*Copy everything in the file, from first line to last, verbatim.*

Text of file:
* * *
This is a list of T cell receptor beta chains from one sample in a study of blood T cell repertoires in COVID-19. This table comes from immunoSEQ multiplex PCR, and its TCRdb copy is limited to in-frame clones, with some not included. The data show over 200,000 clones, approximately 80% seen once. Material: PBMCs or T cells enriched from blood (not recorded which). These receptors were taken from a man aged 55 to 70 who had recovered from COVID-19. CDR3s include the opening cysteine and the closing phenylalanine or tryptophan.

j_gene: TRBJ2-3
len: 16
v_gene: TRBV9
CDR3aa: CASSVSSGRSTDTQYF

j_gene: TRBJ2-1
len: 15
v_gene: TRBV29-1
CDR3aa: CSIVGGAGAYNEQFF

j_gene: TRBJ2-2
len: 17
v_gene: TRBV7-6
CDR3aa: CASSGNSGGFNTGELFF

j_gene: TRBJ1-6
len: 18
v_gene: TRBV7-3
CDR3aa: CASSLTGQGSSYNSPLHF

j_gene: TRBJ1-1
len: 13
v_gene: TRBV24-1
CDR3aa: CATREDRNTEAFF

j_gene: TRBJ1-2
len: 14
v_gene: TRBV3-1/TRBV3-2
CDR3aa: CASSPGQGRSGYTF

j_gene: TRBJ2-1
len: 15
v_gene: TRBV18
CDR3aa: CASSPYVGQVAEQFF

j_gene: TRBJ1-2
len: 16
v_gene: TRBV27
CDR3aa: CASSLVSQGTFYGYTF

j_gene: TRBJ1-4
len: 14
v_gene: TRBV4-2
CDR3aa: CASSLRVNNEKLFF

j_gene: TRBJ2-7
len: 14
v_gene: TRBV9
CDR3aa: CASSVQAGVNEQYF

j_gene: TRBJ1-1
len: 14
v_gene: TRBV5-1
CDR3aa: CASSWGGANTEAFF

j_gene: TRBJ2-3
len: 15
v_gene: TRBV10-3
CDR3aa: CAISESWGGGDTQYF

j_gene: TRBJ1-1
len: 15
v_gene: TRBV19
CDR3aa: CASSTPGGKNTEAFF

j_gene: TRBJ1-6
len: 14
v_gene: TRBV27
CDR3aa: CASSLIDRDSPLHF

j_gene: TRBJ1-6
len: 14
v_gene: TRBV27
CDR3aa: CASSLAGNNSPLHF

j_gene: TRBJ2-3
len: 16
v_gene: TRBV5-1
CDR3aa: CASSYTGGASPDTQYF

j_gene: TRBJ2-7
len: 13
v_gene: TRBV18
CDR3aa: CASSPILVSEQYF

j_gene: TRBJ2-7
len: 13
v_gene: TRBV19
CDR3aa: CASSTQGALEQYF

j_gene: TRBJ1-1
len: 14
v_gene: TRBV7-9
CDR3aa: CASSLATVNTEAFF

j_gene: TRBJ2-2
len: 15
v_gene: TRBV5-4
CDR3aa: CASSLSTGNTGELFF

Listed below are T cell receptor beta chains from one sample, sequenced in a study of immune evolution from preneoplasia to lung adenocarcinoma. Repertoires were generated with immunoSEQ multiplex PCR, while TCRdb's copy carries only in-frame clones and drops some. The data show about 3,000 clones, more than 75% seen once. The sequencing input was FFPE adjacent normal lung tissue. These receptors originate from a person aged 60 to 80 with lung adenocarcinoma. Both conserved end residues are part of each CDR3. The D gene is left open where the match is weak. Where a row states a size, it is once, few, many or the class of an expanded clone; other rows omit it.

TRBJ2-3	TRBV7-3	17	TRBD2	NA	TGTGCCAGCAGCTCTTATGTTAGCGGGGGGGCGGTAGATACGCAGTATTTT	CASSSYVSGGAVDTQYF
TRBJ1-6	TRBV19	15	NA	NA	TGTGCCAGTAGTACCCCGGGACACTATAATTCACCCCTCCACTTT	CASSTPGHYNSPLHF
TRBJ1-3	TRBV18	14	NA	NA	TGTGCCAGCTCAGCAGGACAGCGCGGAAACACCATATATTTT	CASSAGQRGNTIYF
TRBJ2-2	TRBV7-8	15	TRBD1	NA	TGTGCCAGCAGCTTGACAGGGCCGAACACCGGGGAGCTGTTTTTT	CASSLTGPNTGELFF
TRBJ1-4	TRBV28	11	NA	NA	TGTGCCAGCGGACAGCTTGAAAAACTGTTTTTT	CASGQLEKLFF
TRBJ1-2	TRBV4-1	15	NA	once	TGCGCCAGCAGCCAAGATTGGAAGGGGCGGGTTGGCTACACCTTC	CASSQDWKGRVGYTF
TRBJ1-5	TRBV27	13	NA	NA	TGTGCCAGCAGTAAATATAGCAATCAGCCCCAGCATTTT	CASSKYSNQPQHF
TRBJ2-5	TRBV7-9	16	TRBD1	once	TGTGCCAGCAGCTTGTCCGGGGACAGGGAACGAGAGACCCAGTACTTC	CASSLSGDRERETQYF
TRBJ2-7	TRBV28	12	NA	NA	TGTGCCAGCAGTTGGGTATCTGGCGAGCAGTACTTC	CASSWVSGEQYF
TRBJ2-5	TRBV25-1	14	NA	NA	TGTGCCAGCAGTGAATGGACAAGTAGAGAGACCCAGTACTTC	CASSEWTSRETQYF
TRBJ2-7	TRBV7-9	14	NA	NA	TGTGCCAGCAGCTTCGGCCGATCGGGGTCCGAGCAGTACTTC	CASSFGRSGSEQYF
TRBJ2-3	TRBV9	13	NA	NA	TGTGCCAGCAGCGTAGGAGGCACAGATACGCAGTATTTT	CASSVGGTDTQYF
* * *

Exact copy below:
This is a list of T cell receptor beta chains from one sample in a study of blood T cell repertoires in COVID-19. This table comes from immunoSEQ multiplex PCR, and its TCRdb copy is limited to in-frame clones, with some not included. The data show over 200,000 clones, approximately 80% seen once. Material: PBMCs or T cells enriched from blood (not recorded which). These receptors were taken from a man aged 55 to 70 who had recovered from COVID-19. CDR3s include the opening cysteine and the closing phenylalanine or tryptophan.

j_gene: TRBJ2-3
len: 16
v_gene: TRBV9
CDR3aa: CASSVSSGRSTDTQYF

j_gene: TRBJ2-1
len: 15
v_gene: TRBV29-1
CDR3aa: CSIVGGAGAYNEQFF

j_gene: TRBJ2-2
len: 17
v_gene: TRBV7-6
CDR3aa: CASSGNSGGFNTGELFF

j_gene: TRBJ1-6
len: 18
v_gene: TRBV7-3
CDR3aa: CASSLTGQGSSYNSPLHF

j_gene: TRBJ1-1
len: 13
v_gene: TRBV24-1
CDR3aa: CATREDRNTEAFF

j_gene: TRBJ1-2
len: 14
v_gene: TRBV3-1/TRBV3-2
CDR3aa: CASSPGQGRSGYTF

j_gene: TRBJ2-1
len: 15
v_gene: TRBV18
CDR3aa: CASSPYVGQVAEQFF

j_gene: TRBJ1-2
len: 16
v_gene: TRBV27
CDR3aa: CASSLVSQGTFYGYTF

j_gene: TRBJ1-4
len: 14
v_gene: TRBV4-2
CDR3aa: CASSLRVNNEKLFF

j_gene: TRBJ2-7
len: 14
v_gene: TRBV9
CDR3aa: CASSVQAGVNEQYF

j_gene: TRBJ1-1
len: 14
v_gene: TRBV5-1
CDR3aa: CASSWGGANTEAFF

j_gene: TRBJ2-3
len: 15
v_gene: TRBV10-3
CDR3aa: CAISESWGGGDTQYF

j_gene: TRBJ1-1
len: 15
v_gene: TRBV19
CDR3aa: CASSTPGGKNTEAFF

j_gene: TRBJ1-6
len: 14
v_gene: TRBV27
CDR3aa: CASSLIDRDSPLHF

j_gene: TRBJ1-6
len: 14
v_gene: TRBV27
CDR3aa: CASSLAGNNSPLHF

j_gene: TRBJ2-3
len: 16
v_gene: TRBV5-1
CDR3aa: CASSYTGGASPDTQYF

j_gene: TRBJ2-7
len: 13
v_gene: TRBV18
CDR3aa: CASSPILVSEQYF

j_gene: TRBJ2-7
len: 13
v_gene: TRBV19
CDR3aa: CASSTQGALEQYF

j_gene: TRBJ1-1
len: 14
v_gene: TRBV7-9
CDR3aa: CASSLATVNTEAFF

j_gene: TRBJ2-2
len: 15
v_gene: TRBV5-4
CDR3aa: CASSLSTGNTGELFF

Listed below are T cell receptor beta chains from one sample, sequenced in a study of immune evolution from preneoplasia to lung adenocarcinoma. Repertoires were generated with immunoSEQ multiplex PCR, while TCRdb's copy carries only in-frame clones and drops some. The data show about 3,000 clones, more than 75% seen once. The sequencing input was FFPE adjacent normal lung tissue. These receptors originate from a person aged 60 to 80 with lung adenocarcinoma. Both conserved end residues are part of each CDR3. The D gene is left open where the match is weak. Where a row states a size, it is once, few, many or the class of an expanded clone; other rows omit it.

TRBJ2-3	TRBV7-3	17	TRBD2	NA	TGTGCCAGCAGCTCTTATGTTAGCGGGGGGGCGGTAGATACGCAGTATTTT	CASSSYVSGGAVDTQYF
TRBJ1-6	TRBV19	15	NA	NA	TGTGCCAGTAGTACCCCGGGACACTATAATTCACCCCTCCACTTT	CASSTPGHYNSPLHF
TRBJ1-3	TRBV18	14	NA	NA	TGTGCCAGCTCAGCAGGACAGCGCGGAAACACCATATATTTT	CASSAGQRGNTIYF
TRBJ2-2	TRBV7-8	15	TRBD1	NA	TGTGCCAGCAGCTTGACAGGGCCGAACACCGGGGAGCTGTTTTTT	CASSLTGPNTGELFF
TRBJ1-4	TRBV28	11	NA	NA	TGTGCCAGCGGACAGCTTGAAAAACTGTTTTTT	CASGQLEKLFF
TRBJ1-2	TRBV4-1	15	NA	once	TGCGCCAGCAGCCAAGATTGGAAGGGGCGGGTTGGCTACACCTTC	CASSQDWKGRVGYTF
TRBJ1-5	TRBV27	13	NA	NA	TGTGCCAGCAGTAAATATAGCAATCAGCCCCAGCATTTT	CASSKYSNQPQHF
TRBJ2-5	TRBV7-9	16	TRBD1	once	TGTGCCAGCAGCTTGTCCGGGGACAGGGAACGAGAGACCCAGTACTTC	CASSLSGDRERETQYF
TRBJ2-7	TRBV28	12	NA	NA	TGTGCCAGCAGTTGGGTATCTGGCGAGCAGTACTTC	CASSWVSGEQYF
TRBJ2-5	TRBV25-1	14	NA	NA	TGTGCCAGCAGTGAATGGACAAGTAGAGAGACCCAGTACTTC	CASSEWTSRETQYF
TRBJ2-7	TRBV7-9	14	NA	NA	TGTGCCAGCAGCTTCGGCCGATCGGGGTCCGAGCAGTACTTC	CASSFGRSGSEQYF
TRBJ2-3	TRBV9	13	NA	NA	TGTGCCAGCAGCGTAGGAGGCACAGATACGCAGTATTTT	CASSVGGTDTQYF